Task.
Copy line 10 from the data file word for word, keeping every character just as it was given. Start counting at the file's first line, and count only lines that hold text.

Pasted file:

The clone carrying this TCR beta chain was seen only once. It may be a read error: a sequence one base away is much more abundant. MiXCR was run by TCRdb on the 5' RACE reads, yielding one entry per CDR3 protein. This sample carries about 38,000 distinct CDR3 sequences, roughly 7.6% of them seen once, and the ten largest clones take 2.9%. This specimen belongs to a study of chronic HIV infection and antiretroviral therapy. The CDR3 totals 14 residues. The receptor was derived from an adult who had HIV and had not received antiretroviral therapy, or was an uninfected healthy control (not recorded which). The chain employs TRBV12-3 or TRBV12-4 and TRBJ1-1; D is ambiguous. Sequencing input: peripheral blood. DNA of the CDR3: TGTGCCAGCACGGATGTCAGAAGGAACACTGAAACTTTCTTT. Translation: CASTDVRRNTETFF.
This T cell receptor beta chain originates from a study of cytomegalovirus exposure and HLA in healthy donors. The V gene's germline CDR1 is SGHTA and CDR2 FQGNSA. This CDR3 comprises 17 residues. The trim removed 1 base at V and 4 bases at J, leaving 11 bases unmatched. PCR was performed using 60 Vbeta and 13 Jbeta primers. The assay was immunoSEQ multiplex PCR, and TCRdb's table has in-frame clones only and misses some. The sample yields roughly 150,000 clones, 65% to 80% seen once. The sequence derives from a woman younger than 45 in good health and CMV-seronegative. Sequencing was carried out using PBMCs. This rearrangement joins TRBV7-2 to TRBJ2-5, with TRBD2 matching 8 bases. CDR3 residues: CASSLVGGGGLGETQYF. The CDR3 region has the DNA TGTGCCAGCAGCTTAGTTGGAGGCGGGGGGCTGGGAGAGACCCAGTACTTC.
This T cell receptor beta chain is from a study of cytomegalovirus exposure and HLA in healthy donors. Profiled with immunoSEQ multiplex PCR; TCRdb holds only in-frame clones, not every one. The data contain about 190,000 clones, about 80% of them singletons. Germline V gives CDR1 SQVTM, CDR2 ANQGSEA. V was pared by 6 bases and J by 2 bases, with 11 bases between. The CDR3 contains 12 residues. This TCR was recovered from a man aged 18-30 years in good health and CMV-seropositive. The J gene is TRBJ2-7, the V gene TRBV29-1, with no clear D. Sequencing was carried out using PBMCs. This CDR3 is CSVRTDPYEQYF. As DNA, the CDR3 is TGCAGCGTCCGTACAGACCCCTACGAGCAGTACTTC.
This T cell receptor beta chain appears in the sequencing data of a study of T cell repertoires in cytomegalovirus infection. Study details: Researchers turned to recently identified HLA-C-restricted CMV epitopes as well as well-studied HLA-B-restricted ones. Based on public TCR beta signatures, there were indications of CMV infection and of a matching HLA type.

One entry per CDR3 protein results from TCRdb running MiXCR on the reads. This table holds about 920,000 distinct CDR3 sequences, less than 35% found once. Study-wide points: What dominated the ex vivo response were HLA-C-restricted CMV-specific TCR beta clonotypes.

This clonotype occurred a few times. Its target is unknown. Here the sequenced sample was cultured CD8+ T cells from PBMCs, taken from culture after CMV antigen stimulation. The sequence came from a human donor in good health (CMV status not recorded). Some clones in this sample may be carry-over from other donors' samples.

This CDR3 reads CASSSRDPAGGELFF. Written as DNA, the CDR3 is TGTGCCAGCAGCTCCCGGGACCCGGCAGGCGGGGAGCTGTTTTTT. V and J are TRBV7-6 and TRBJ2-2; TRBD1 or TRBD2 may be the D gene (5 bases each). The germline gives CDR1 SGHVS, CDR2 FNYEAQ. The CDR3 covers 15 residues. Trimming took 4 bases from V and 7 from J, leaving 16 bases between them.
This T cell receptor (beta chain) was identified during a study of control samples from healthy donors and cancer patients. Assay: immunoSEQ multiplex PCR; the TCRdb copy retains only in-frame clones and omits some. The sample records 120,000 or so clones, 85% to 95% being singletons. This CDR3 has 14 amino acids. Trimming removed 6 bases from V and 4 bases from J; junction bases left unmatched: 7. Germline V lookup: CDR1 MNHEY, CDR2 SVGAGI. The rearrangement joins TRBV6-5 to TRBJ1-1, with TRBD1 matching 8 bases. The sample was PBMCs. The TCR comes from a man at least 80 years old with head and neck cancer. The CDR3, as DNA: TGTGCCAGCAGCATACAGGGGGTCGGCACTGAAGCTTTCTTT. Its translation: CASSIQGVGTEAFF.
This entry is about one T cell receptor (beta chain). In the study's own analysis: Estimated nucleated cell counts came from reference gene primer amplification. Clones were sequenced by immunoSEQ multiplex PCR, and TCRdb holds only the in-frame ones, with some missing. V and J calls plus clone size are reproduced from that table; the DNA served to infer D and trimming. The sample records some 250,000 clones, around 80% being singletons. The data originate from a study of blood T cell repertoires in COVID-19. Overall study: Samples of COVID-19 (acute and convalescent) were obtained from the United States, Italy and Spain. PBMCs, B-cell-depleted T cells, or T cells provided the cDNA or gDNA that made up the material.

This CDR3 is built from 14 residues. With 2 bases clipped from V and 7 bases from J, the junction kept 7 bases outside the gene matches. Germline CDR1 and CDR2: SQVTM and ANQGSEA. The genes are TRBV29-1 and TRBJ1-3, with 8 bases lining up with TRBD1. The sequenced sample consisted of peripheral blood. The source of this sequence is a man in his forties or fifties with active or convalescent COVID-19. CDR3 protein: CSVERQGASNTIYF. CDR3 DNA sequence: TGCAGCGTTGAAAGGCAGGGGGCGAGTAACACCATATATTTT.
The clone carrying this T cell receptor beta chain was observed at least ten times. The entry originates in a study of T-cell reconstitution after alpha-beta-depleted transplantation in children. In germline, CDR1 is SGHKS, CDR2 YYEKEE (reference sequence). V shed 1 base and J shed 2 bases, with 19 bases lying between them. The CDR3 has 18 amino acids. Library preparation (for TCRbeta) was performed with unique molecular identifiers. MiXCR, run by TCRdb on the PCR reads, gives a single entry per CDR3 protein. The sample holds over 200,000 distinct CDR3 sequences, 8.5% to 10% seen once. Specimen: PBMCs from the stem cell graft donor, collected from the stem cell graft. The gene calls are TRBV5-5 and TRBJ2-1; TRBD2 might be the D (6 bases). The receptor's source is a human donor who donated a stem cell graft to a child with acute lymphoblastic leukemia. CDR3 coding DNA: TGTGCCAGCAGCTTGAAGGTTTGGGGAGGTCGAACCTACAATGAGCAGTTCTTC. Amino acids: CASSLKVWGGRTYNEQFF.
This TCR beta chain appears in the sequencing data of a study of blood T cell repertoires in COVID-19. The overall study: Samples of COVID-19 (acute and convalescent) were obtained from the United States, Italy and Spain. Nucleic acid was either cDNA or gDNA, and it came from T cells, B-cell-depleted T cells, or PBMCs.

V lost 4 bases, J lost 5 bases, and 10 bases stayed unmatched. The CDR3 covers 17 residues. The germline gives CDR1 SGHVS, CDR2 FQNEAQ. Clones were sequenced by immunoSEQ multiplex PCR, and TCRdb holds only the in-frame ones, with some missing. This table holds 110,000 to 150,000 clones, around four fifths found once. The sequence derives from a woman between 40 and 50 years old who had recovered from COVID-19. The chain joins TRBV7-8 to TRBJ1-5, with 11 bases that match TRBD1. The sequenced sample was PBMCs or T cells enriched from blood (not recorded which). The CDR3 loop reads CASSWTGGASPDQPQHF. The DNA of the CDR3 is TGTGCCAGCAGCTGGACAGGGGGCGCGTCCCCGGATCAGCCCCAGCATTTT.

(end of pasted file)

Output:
This CDR3 is built from 14 residues. With 2 bases clipped from V and 7 bases from J, the junction kept 7 bases outside the gene matches. Germline CDR1 and CDR2: SQVTM and ANQGSEA. The genes are TRBV29-1 and TRBJ1-3, with 8 bases lining up with TRBD1. The sequenced sample consisted of peripheral blood. The source of this sequence is a man in his forties or fifties with active or convalescent COVID-19. CDR3 protein: CSVERQGASNTIYF. CDR3 DNA sequence: TGCAGCGTTGAAAGGCAGGGGGCGAGTAACACCATATATTTT.